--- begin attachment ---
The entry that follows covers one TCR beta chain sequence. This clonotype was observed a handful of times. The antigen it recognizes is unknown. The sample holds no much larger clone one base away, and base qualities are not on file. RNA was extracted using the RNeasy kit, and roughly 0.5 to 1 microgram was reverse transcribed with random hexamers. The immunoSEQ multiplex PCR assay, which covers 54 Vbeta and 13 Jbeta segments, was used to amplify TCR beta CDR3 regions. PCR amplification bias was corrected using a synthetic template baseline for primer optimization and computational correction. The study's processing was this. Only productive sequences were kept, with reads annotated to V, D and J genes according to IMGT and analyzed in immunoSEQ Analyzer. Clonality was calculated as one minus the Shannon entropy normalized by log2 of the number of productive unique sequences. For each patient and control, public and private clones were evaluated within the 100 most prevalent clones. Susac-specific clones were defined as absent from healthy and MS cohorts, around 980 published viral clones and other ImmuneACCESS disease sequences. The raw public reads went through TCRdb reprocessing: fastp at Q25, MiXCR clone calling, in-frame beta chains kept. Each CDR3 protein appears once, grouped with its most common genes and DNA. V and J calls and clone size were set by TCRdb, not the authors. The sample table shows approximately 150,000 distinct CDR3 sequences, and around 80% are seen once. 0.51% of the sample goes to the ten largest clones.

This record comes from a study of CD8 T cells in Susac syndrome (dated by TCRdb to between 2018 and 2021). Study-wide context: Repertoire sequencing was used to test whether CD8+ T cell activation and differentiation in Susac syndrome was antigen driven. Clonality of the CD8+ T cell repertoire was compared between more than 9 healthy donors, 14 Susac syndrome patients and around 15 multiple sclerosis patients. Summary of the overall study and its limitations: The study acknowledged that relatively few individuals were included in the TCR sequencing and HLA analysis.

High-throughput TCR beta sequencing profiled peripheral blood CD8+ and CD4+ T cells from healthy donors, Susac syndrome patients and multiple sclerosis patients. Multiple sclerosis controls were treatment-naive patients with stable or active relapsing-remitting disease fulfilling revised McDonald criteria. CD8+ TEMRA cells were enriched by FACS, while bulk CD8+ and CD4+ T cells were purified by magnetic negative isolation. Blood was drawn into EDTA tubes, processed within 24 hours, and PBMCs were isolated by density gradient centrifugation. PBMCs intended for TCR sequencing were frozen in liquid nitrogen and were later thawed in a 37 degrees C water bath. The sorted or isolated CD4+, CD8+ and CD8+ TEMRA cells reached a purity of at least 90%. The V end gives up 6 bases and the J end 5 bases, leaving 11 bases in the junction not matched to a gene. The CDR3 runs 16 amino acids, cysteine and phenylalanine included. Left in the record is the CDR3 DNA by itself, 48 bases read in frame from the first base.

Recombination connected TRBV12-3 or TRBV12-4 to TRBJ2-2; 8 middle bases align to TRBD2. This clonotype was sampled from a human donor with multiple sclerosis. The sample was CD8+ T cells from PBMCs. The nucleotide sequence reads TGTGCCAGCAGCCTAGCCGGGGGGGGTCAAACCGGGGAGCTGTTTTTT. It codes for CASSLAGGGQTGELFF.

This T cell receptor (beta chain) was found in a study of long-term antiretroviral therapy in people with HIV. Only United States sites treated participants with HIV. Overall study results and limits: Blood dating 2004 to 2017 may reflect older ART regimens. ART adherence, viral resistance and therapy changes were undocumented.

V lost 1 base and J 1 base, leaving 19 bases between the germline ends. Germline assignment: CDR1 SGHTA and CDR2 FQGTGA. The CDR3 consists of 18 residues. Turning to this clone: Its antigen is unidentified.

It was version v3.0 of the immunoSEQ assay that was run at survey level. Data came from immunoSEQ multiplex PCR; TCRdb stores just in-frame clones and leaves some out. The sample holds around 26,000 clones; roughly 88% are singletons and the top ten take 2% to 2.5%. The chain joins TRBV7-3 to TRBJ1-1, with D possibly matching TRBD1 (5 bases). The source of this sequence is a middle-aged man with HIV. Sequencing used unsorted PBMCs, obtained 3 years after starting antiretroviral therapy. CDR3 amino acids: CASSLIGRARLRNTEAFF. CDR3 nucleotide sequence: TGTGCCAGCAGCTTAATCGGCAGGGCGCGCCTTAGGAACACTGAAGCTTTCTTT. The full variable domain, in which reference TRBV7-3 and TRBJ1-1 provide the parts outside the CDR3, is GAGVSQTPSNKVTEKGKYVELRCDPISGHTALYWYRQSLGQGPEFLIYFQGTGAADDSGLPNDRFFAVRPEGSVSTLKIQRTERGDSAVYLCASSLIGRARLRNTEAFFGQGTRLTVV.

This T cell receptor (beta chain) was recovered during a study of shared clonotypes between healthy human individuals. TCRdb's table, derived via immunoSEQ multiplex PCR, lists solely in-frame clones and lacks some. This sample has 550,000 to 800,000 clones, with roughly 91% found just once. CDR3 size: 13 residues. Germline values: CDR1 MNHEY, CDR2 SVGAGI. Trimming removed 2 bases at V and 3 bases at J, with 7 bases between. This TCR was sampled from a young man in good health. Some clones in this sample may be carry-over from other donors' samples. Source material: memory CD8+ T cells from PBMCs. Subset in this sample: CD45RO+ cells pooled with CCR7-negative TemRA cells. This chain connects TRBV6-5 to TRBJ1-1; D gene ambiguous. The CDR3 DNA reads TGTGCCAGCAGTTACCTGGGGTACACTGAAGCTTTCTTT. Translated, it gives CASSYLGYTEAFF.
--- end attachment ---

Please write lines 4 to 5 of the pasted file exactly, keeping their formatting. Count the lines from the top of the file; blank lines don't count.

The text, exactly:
Recombination connected TRBV12-3 or TRBV12-4 to TRBJ2-2; 8 middle bases align to TRBD2. This clonotype was sampled from a human donor with multiple sclerosis. The sample was CD8+ T cells from PBMCs. The nucleotide sequence reads TGTGCCAGCAGCCTAGCCGGGGGGGGTCAAACCGGGGAGCTGTTTTTT. It codes for CASSLAGGGQTGELFF.

This T cell receptor (beta chain) was found in a study of long-term antiretroviral therapy in people with HIV. Only United States sites treated participants with HIV. Overall study results and limits: Blood dating 2004 to 2017 may reflect older ART regimens. ART adherence, viral resistance and therapy changes were undocumented.